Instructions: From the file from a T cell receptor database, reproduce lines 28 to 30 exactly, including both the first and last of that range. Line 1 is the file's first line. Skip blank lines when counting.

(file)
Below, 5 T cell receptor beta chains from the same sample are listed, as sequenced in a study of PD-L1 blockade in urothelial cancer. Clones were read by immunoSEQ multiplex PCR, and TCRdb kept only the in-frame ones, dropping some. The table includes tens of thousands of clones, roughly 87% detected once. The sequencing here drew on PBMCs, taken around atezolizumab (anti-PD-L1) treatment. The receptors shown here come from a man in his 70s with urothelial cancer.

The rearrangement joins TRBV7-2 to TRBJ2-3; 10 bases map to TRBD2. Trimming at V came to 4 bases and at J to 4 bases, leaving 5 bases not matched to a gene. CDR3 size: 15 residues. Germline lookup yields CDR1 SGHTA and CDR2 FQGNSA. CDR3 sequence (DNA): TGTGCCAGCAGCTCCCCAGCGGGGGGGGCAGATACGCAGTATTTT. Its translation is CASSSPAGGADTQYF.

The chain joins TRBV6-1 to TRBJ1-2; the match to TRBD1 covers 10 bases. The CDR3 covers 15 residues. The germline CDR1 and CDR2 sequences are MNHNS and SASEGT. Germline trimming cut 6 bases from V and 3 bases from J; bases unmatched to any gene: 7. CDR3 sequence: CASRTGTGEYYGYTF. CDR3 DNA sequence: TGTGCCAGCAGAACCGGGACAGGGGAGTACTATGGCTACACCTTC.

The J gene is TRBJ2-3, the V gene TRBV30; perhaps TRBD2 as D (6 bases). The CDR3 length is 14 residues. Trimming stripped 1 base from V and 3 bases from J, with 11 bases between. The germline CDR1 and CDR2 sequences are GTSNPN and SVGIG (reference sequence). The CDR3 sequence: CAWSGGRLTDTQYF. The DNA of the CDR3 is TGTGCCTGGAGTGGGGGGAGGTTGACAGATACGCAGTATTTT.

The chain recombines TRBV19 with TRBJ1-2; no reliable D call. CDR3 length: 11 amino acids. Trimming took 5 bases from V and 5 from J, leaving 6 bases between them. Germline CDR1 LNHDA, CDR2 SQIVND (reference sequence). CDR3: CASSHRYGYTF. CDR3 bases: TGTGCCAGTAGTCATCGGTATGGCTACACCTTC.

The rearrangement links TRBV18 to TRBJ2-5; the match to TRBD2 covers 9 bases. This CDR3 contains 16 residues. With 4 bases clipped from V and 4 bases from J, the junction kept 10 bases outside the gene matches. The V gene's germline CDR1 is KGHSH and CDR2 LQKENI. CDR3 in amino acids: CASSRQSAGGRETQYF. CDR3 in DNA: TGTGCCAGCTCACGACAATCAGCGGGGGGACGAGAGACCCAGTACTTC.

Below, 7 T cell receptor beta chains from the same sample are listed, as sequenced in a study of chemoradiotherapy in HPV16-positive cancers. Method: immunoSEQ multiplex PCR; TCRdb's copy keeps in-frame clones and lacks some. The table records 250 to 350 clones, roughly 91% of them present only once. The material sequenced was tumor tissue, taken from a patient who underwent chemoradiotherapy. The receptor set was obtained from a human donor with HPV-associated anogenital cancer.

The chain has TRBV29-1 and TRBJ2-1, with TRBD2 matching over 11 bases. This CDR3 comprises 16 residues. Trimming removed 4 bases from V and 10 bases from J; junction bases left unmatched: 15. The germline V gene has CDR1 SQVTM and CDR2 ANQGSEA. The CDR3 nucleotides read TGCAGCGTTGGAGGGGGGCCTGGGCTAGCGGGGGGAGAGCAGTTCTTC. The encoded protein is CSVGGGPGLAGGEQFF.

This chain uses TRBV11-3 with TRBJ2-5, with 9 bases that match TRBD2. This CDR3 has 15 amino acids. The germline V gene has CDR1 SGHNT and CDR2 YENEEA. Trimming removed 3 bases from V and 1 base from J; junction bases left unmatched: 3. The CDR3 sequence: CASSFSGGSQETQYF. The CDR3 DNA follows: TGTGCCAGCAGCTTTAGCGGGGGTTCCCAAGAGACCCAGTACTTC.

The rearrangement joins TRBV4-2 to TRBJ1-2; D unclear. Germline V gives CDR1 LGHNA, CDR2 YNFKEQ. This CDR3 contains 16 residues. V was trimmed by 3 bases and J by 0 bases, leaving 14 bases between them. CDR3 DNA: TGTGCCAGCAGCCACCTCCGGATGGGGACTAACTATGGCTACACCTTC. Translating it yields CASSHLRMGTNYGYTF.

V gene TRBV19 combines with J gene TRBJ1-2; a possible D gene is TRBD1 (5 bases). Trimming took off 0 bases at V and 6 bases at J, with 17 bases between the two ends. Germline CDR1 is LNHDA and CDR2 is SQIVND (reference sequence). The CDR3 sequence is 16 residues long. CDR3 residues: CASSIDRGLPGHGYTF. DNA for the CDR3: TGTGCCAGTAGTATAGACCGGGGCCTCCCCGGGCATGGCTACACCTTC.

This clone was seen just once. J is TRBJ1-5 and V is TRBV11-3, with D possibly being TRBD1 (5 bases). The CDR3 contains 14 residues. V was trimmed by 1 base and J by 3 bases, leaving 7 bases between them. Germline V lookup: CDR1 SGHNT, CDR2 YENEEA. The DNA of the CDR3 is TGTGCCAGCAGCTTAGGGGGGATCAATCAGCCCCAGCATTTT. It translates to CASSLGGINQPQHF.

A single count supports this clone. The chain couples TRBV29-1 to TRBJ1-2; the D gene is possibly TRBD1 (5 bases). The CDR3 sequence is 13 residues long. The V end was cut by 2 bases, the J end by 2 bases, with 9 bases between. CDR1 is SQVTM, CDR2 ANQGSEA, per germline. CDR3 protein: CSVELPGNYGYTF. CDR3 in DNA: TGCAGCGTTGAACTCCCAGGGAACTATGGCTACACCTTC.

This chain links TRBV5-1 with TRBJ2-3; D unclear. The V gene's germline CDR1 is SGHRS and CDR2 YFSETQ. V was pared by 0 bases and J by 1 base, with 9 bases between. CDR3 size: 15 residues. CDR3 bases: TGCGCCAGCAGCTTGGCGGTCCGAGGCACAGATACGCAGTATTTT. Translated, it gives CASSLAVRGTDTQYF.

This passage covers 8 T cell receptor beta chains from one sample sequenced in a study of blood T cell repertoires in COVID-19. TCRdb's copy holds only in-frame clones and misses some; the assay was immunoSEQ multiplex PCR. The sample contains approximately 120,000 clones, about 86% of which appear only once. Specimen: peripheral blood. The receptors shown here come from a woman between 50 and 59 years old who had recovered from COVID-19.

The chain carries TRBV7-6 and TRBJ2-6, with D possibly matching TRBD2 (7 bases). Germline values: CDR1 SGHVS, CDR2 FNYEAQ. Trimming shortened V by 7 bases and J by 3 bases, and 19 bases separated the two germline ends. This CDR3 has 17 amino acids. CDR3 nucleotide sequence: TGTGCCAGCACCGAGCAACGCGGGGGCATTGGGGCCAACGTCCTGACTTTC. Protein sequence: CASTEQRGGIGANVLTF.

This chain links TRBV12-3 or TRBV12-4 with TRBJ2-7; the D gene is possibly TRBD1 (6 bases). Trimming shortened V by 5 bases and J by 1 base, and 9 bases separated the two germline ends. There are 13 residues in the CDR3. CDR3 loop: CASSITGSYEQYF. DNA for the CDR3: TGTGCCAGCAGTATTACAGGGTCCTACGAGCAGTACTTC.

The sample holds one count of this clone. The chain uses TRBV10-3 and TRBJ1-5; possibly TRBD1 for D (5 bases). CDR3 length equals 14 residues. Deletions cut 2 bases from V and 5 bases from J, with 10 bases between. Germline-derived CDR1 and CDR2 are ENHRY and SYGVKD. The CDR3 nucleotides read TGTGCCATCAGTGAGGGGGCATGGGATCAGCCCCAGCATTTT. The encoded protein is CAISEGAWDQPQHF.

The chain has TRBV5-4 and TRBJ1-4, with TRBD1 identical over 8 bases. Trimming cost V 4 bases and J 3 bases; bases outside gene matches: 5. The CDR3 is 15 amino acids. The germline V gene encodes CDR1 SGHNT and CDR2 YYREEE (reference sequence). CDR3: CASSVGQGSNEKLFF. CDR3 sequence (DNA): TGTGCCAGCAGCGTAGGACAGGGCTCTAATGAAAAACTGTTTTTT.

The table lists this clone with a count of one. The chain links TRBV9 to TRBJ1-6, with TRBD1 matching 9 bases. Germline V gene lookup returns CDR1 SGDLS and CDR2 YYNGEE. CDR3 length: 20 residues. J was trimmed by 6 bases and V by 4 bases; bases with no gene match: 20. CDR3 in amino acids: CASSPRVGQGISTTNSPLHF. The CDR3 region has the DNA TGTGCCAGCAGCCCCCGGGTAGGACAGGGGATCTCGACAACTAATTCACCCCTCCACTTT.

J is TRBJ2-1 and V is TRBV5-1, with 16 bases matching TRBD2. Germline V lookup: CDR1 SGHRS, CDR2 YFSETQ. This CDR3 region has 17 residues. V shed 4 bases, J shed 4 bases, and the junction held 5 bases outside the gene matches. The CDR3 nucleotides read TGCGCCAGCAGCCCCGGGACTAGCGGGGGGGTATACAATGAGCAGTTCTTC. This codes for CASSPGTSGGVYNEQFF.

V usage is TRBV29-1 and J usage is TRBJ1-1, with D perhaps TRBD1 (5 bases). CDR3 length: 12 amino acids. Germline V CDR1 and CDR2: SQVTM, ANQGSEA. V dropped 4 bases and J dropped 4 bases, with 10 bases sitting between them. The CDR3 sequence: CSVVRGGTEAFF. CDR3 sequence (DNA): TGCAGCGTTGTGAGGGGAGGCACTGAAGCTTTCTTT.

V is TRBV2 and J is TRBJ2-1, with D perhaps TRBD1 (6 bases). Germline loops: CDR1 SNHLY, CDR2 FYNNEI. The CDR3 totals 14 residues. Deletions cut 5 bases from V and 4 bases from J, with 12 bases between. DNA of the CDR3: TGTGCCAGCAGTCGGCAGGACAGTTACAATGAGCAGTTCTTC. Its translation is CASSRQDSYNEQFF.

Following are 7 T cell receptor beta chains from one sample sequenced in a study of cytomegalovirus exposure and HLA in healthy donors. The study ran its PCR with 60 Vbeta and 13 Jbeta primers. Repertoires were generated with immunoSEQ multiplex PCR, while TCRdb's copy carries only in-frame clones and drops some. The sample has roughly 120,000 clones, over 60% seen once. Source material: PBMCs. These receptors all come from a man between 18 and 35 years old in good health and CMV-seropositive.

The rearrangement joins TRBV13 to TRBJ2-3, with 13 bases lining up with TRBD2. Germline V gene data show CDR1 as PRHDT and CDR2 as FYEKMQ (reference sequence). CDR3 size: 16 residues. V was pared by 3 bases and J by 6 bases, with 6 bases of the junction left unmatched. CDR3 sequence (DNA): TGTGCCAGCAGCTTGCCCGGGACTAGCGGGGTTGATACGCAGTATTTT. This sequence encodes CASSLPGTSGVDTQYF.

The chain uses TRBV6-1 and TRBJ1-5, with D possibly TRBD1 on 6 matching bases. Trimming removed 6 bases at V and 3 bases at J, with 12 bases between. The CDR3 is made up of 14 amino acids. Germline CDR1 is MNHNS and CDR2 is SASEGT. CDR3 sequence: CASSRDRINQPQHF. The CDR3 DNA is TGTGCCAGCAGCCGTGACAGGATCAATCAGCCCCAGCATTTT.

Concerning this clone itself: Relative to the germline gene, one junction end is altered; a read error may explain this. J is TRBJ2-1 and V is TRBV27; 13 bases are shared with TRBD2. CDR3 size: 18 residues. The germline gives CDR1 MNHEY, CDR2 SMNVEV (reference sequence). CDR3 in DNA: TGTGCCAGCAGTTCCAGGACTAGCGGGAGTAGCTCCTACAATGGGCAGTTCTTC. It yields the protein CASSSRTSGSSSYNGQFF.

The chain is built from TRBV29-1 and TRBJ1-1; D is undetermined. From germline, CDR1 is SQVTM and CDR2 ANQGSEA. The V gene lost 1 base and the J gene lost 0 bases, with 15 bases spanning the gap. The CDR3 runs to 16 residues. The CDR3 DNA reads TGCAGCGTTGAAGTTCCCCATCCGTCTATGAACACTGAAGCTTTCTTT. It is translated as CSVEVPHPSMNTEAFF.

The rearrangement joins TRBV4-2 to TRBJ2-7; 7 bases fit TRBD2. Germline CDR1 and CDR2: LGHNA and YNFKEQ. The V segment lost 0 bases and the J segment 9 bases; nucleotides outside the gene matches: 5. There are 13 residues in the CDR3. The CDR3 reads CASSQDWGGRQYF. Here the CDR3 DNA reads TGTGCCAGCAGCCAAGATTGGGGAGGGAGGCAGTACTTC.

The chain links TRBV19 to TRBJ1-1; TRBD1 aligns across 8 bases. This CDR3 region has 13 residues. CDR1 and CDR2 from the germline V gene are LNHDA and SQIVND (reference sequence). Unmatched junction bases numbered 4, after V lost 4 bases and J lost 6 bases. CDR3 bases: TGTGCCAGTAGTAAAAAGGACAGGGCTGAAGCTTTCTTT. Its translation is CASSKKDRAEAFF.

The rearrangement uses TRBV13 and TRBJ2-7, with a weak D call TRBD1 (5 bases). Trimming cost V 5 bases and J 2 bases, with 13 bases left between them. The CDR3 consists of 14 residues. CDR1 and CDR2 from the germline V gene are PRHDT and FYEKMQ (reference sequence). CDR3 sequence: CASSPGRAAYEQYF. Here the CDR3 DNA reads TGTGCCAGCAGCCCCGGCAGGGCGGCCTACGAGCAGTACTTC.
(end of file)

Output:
The chain is built from TRBV29-1 and TRBJ1-1; D is undetermined. From germline, CDR1 is SQVTM and CDR2 ANQGSEA. The V gene lost 1 base and the J gene lost 0 bases, with 15 bases spanning the gap. The CDR3 runs to 16 residues. The CDR3 DNA reads TGCAGCGTTGAAGTTCCCCATCCGTCTATGAACACTGAAGCTTTCTTT. It is translated as CSVEVPHPSMNTEAFF.

The rearrangement joins TRBV4-2 to TRBJ2-7; 7 bases fit TRBD2. Germline CDR1 and CDR2: LGHNA and YNFKEQ. The V segment lost 0 bases and the J segment 9 bases; nucleotides outside the gene matches: 5. There are 13 residues in the CDR3. The CDR3 reads CASSQDWGGRQYF. Here the CDR3 DNA reads TGTGCCAGCAGCCAAGATTGGGGAGGGAGGCAGTACTTC.

The chain links TRBV19 to TRBJ1-1; TRBD1 aligns across 8 bases. This CDR3 region has 13 residues. CDR1 and CDR2 from the germline V gene are LNHDA and SQIVND (reference sequence). Unmatched junction bases numbered 4, after V lost 4 bases and J lost 6 bases. CDR3 bases: TGTGCCAGTAGTAAAAAGGACAGGGCTGAAGCTTTCTTT. Its translation is CASSKKDRAEAFF.